We are students at the Green School in East Williamsburg Brooklyn. This website documents our investigation of the New York City water system. For this project we partnered with HabitatMap and used the "Go With the Flow" toolkit to master maps based research methods and apply them to uncover the workings of New York City's water storage, filtration, delivery, and disposal infrastructures. We learned a lot and you can too by clicking through our map, looking at our photos, and reading our learning reflections.

Land Use Regulations & Water Quality

by Caryn Lai Hing

Issues Faced: Regulations and Society
The system is “In danger of becoming over-developed and polluted like the Croton System” Richard Miniter says in his article ""New York's Needless War Over Water". As more and more land regulations come about, officials can’t help but wonder if they're doing too much. We don’t want to over work the land to a point where it does more harm than good. As officials decide on what benefit changes to land use would have on the water, it is brought to New Yorkers' attention the health concerns for us. Despite the auto pollution we create on roads, is the water system more important than life? Are they really looking out for our good? Miniter investigates many concerns that ponder the minds of many including those who live upstate. “Sand is not as effective as cinders in protecting motorists. Some might sue watershed companies”. Watershed companies and everyone involved with NYC’s water system need to make sure that new alternatives would be safe for the water and for the health of those who use the areas where watersheds are located.  New concerns form as new land use regulations are put in place. The government has to wonder if the price to keep some land sacred is too high and too much of a risk for those who use the land to live, such as farmers.  In this debate some may side with the idea that “the cost of complying with regulation is too high for watershed communities to bear” while others may not.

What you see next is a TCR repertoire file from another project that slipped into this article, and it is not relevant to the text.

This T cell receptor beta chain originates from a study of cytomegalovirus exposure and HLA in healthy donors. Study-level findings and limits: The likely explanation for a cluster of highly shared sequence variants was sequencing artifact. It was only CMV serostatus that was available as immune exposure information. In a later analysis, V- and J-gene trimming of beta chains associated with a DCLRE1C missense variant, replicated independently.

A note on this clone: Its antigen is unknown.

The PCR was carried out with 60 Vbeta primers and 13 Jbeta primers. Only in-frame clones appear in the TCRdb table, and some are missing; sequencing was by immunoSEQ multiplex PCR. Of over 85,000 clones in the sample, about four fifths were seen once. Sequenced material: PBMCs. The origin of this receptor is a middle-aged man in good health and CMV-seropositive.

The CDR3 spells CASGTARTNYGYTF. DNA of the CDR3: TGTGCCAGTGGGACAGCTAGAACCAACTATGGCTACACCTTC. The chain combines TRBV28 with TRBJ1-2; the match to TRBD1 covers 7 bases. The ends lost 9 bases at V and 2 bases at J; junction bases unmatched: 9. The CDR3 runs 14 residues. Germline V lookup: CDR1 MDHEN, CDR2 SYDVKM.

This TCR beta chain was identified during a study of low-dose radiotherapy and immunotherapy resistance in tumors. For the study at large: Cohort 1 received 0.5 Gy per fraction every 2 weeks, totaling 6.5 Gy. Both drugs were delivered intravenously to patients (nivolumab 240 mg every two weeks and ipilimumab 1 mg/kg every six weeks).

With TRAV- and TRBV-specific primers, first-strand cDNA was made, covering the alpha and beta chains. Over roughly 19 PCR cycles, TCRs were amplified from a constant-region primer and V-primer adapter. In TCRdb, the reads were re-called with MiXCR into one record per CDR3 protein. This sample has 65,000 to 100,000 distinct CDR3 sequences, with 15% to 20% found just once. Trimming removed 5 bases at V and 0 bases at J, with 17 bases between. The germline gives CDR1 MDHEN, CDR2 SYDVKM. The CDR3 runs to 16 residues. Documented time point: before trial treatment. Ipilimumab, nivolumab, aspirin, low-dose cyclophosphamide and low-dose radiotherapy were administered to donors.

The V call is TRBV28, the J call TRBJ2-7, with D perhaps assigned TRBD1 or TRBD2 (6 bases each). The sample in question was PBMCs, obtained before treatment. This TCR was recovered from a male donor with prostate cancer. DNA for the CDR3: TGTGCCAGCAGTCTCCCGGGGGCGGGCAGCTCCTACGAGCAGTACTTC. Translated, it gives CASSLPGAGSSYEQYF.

Actions Taken and Government Response

When the public health concerns are put into the open the mayor/government are compelled to take action. For example when “views can almost smell the stench” as Mireya Navarro writes in “Sewage Overflow in New York? Believe It”, a New York Times article that explains the Gowanus Canal stench problem, solutions arise such as the Mayor’s “Green Infrastructure” plan.  The concern expressed influenced what regulations were made to “benefit our great City” as Mayor Bloomberg says.

Making Your Concerns Known

What New Yorkers should really know is that their concerns matter. Sometimes we make observations but do nothing to make others aware. Through the Department of Environmental Conservation, the community can express their concerns.


How one can improve the environment
Another source to voice your concerns is 311. We are the people who live here so we are the people who should care. Not only can we report our problems we can also work to make the difference ourselves. Programs such as New York ReLeaf and the After school Conservation Club help educate the youth and adults of common environmental concerns and what they can do to help.

1. Gerard Koeppel, Water for GOTHAM, (Princeton,NJ: Princeton University Press, 1957).
2. Miniter, Richard. "New York's Needless War Over Water." CITY JOURNAL. (Winter 1994). http://www.city-journal.org/article01.php?aid=1416. (accessed April 4, 2012).
3.Navarro, Mireya. "Sewage Overflow In New York? Believe It." The New York Times. http://green.blogs.nytimes.com/2010/09/29/sewage-overflow-in-new-york-believe-it/. (accessed April 4, 2012).
4.DEP, NYC. NYC Environmental Protection, "DEP Completes Paerdegat Basin CSO Faucility." http://www.dec.ny.gov/education/38184.html. (Accessed April 4, 2012)